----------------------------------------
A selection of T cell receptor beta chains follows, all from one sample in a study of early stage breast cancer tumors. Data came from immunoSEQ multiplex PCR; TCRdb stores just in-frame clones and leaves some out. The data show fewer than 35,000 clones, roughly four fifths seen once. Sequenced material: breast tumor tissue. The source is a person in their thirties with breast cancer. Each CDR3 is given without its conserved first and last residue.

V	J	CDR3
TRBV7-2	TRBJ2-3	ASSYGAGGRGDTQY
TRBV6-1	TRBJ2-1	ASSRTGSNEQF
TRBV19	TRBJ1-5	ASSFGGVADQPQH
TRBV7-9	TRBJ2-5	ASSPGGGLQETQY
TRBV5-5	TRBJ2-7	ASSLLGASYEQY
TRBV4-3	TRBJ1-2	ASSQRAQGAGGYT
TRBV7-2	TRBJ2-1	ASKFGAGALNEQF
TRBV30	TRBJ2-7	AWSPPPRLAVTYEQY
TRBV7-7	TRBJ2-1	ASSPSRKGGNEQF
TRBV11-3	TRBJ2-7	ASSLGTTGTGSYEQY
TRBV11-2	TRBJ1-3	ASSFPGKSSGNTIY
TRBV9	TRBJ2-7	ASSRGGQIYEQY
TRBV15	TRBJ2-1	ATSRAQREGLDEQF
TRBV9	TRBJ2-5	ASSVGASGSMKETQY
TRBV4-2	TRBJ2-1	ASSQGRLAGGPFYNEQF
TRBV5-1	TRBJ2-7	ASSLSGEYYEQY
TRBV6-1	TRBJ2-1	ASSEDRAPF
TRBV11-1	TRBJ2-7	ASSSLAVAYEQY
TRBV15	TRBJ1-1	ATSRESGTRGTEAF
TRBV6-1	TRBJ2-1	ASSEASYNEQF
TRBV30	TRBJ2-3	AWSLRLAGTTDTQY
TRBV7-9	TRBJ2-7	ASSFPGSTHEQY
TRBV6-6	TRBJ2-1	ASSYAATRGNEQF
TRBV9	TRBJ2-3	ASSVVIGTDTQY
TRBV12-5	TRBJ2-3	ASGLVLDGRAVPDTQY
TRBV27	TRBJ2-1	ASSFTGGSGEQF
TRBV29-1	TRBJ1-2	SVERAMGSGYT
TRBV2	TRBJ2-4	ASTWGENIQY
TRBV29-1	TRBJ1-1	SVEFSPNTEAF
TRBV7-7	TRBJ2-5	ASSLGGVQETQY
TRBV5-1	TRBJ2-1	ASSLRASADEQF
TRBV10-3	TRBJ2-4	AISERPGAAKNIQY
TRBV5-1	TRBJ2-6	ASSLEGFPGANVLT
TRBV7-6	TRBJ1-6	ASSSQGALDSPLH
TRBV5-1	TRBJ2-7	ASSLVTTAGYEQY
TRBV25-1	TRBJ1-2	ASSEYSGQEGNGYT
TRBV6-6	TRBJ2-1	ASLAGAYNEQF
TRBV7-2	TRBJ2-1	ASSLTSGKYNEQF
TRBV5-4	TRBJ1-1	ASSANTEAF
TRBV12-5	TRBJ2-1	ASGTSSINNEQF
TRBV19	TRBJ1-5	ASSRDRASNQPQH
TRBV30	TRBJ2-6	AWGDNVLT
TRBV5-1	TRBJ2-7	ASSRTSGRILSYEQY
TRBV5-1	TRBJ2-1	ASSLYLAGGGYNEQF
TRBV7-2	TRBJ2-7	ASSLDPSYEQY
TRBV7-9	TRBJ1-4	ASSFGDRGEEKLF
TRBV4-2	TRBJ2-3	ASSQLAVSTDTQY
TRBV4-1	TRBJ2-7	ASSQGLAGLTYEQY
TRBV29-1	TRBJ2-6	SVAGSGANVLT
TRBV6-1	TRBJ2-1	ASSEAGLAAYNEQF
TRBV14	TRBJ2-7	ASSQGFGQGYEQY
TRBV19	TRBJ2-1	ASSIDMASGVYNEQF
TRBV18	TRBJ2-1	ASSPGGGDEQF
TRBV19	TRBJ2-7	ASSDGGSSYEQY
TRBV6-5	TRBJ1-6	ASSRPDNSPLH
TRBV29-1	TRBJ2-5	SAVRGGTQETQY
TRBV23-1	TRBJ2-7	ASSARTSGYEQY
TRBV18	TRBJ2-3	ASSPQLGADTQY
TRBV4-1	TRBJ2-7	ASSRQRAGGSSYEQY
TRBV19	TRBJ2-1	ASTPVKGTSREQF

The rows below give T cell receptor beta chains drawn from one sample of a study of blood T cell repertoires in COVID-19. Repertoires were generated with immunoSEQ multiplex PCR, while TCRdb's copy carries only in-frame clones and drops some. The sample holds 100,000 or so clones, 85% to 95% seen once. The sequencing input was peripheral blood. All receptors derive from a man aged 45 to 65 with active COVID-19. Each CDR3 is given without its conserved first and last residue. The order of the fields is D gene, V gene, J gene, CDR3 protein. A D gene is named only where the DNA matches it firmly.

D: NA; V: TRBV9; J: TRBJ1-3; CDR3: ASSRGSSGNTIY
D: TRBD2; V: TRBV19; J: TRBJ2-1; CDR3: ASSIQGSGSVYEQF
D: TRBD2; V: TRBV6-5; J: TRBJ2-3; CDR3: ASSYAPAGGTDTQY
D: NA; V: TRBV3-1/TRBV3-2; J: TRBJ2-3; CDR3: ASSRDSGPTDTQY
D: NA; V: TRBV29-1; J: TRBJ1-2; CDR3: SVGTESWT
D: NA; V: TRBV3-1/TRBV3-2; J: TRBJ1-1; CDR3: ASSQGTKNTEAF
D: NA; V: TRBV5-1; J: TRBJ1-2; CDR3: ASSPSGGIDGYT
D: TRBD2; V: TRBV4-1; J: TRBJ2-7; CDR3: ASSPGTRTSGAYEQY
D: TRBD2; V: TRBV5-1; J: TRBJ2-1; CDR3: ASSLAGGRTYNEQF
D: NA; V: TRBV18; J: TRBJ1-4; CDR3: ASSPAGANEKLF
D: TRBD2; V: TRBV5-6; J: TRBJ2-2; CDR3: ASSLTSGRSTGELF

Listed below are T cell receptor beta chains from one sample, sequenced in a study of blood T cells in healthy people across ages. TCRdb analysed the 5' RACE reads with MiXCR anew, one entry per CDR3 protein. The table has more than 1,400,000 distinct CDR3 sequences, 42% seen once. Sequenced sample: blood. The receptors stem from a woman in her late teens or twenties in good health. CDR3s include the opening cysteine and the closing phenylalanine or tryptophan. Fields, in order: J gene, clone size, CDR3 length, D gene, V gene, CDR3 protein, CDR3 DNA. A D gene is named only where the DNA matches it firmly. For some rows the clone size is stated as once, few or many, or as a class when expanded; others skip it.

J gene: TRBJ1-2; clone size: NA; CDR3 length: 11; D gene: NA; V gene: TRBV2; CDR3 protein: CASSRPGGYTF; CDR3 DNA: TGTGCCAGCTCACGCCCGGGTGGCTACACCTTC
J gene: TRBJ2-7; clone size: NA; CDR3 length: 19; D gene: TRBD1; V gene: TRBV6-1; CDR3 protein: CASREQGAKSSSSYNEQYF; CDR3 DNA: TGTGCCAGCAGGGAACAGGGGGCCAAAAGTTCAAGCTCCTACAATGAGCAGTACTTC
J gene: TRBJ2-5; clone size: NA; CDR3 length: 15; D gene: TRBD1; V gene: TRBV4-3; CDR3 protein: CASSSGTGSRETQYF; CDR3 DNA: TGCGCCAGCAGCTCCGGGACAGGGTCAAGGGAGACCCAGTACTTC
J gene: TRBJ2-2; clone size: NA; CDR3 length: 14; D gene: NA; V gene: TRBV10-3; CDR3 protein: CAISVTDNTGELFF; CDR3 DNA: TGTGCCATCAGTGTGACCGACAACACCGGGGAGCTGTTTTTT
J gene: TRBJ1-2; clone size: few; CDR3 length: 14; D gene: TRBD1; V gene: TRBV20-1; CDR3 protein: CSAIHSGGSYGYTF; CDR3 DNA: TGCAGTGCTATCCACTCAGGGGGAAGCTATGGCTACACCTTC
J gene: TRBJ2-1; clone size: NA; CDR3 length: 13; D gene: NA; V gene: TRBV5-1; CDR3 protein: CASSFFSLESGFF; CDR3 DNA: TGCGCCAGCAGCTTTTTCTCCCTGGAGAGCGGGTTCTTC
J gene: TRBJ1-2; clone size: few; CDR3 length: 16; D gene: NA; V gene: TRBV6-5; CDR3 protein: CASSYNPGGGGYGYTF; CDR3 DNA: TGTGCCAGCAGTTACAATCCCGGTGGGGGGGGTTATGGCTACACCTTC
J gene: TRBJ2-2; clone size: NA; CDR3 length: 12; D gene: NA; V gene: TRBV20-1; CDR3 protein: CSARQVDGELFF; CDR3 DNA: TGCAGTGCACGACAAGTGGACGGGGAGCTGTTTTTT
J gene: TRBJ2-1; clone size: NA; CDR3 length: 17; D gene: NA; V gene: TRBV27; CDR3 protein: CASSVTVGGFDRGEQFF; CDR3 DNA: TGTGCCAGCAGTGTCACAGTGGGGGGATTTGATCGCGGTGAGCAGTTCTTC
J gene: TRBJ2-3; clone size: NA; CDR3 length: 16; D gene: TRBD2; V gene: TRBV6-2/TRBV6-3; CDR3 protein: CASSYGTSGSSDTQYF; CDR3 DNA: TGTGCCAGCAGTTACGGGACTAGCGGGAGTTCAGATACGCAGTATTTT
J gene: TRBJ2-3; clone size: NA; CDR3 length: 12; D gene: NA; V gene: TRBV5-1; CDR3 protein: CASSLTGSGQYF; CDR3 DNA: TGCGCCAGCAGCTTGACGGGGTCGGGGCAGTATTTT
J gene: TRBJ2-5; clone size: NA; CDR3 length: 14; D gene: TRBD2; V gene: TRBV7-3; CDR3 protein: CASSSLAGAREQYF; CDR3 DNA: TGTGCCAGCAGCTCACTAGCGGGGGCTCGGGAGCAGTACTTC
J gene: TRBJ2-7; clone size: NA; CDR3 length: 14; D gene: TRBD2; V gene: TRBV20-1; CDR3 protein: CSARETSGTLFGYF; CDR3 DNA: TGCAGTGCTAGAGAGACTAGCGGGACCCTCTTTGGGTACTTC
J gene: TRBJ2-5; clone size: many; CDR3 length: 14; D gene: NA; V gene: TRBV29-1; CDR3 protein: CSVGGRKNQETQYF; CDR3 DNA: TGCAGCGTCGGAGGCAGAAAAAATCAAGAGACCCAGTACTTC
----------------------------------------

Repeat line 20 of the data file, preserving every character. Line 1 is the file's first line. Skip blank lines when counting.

TRBV11-1	TRBJ2-7	ASSSLAVAYEQY